Duplicate reports with different wording for the same ambulance runs further concerned Wolfberg, which translated to credibility concerns for Walker. McGovern's request for paramedics to change codes from BLS to ALS and the fact that the city did not have copies of those e-mails but Schultheis had three also would have hindered the city's defense, Walker said.
Wolfberg said to "get these guys trained immediately," Walker testified.
McGovern, battalion chief Joel Atkinson and former fire chief Mark Regenwether subsequently attended a Medicare/Medicaid coding seminar. Upon returning, they maintained the city's procedures were correct.
Schultheis' repeated complaints to McGovern about the coding procedure and the fact that no changes were made went against the city's ability to say it did not knowingly submit false reports, Walker testified. The city's use of oxygen, IV and heart rate monitors on all patients regardless of care, the fact that McGovern spot checked 1 percent of reports and that he had made no changes to the coding procedures further fueled Walker's concerns.
Red flags for the city's defense went beyond McGovern. The fact that city had budgeted for several years to have all their ambulance calls billed as ALS showed Walker the city knew what was going on. When Walker learned Nolan was just inputting data for the bills to Medicare or Medicaid and not reviewing the reports sent to her from the fire department, it gave him further cause for concern because it showed the city was acting in deliberate ignorance, he testified.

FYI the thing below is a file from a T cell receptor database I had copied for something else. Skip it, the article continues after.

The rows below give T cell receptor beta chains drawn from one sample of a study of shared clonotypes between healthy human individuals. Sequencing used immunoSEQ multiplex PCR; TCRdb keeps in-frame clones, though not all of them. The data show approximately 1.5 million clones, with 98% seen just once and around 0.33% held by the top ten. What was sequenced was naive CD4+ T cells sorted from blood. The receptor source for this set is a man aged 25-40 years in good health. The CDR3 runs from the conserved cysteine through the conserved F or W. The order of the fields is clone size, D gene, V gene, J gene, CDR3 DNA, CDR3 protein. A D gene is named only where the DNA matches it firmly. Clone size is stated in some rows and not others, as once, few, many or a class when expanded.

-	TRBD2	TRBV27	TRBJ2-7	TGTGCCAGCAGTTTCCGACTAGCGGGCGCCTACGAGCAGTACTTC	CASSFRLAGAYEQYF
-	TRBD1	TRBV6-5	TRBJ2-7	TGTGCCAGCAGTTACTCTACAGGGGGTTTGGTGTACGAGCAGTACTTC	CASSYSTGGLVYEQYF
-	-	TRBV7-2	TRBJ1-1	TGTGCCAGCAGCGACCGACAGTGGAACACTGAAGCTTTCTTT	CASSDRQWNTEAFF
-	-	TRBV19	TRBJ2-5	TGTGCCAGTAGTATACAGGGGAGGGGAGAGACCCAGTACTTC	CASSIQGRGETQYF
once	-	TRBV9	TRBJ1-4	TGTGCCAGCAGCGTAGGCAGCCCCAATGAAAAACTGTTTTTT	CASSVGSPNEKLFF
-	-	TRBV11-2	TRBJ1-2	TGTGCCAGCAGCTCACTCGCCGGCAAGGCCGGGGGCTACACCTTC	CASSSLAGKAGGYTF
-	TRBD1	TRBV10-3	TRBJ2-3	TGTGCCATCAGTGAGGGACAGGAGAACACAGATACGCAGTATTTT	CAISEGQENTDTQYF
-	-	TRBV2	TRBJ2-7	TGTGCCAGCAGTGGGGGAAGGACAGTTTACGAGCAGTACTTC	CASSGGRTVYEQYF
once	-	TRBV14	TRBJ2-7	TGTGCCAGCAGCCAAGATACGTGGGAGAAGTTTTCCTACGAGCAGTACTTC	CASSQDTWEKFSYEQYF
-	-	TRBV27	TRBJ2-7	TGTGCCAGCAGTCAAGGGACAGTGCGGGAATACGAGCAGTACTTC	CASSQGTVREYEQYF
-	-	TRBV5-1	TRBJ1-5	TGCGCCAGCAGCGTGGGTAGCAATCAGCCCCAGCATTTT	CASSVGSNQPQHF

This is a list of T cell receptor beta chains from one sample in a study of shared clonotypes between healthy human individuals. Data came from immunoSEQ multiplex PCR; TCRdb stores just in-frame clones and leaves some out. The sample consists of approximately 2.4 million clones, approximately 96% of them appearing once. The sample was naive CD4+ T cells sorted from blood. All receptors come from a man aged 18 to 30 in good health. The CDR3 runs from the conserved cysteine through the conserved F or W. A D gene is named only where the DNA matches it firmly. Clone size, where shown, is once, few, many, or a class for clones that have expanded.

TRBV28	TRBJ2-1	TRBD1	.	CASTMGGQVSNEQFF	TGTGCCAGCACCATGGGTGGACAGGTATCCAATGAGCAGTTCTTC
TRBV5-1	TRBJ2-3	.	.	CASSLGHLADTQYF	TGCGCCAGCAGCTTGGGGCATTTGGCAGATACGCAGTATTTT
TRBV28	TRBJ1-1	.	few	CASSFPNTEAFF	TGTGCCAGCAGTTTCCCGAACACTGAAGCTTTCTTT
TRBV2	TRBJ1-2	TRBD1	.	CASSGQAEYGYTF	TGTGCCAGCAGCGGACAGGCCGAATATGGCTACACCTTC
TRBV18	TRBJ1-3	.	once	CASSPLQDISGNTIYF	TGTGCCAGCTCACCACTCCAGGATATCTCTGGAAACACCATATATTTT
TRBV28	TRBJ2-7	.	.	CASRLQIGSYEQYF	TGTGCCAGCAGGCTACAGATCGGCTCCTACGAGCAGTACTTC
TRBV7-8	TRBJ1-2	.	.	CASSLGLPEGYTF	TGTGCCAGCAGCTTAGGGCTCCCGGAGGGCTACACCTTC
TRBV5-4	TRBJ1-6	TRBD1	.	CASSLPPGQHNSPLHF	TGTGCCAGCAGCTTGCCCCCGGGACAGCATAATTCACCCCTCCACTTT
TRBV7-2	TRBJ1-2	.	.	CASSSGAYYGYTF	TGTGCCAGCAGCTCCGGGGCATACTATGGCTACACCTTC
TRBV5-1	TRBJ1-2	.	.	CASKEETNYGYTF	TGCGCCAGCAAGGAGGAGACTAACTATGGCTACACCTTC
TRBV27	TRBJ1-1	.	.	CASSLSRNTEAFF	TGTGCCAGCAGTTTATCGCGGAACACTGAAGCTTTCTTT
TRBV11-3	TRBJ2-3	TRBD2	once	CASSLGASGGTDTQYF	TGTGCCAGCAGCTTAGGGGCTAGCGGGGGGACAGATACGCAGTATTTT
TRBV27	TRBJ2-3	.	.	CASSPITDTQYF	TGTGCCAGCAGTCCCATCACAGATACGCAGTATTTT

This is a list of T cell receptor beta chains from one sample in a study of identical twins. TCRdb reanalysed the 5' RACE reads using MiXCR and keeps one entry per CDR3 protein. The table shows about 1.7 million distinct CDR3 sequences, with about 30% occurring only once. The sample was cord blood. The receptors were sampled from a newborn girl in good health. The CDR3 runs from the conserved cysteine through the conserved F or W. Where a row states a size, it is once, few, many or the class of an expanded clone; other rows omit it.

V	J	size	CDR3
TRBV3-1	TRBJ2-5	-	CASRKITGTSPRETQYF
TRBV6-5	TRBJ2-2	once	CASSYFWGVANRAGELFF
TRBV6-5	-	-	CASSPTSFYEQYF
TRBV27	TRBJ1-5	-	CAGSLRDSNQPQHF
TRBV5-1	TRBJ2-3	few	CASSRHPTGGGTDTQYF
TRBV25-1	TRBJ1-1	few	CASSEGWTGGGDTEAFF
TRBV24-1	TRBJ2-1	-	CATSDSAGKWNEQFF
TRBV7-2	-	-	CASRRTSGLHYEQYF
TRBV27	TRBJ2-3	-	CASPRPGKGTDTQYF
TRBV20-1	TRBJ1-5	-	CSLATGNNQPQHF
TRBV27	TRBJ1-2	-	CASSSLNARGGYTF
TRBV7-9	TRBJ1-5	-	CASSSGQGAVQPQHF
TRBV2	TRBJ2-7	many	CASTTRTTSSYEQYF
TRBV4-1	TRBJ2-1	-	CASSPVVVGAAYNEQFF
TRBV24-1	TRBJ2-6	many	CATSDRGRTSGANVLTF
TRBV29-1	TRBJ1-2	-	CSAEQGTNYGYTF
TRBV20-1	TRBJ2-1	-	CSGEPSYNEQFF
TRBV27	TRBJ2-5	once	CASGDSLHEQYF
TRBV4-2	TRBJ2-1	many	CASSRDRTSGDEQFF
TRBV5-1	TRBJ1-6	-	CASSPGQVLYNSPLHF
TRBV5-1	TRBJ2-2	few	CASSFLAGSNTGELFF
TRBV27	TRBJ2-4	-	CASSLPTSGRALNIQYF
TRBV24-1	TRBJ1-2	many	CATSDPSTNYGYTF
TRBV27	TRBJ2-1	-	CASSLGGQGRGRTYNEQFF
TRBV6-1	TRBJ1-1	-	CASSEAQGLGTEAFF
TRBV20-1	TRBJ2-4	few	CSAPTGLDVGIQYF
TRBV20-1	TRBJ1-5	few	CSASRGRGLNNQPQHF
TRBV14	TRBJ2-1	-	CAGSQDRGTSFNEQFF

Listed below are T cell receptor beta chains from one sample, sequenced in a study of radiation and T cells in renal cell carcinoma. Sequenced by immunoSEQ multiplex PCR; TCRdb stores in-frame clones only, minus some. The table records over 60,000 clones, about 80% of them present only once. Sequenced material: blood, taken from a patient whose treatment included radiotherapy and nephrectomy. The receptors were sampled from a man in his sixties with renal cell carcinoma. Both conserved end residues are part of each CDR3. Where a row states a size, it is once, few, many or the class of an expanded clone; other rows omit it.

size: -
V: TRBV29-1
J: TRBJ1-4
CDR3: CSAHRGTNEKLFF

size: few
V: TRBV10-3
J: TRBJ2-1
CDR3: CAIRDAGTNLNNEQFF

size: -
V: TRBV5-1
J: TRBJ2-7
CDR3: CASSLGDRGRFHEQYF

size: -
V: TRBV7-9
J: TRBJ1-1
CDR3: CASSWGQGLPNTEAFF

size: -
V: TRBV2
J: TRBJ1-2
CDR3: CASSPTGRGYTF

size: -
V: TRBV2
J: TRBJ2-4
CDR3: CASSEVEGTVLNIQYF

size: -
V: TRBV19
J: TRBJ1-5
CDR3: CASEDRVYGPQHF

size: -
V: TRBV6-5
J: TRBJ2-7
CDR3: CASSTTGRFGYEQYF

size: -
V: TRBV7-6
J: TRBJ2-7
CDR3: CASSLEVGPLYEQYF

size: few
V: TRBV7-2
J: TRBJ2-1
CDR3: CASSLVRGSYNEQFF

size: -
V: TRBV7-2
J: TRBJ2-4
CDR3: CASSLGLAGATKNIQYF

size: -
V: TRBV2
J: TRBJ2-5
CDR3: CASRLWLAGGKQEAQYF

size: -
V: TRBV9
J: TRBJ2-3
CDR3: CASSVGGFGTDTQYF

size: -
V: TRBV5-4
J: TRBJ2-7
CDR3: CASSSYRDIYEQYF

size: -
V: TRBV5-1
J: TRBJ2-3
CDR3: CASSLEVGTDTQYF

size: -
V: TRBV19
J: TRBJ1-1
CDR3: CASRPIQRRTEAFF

Waterman asked Walker if he knew anything about the performance of former finance director Deb Neels, who was Nolan's supervisor.
"I heard she had issues," Walker said.
Further questions about Neels' performance were barred on the basis of hearsay.
Given all the things Walker found during his work on the case, he said the city couldn't claim it billed at a higher rate than it deserved through a mistake or misunderstanding.
"There were too many red flags. Too many people who knew what was going on. Too many people who were informed and chose to do nothing," Walker said.
Walker has been on the witness stand since Wednesday afternoon and will return for more testimony Monday as the case continues.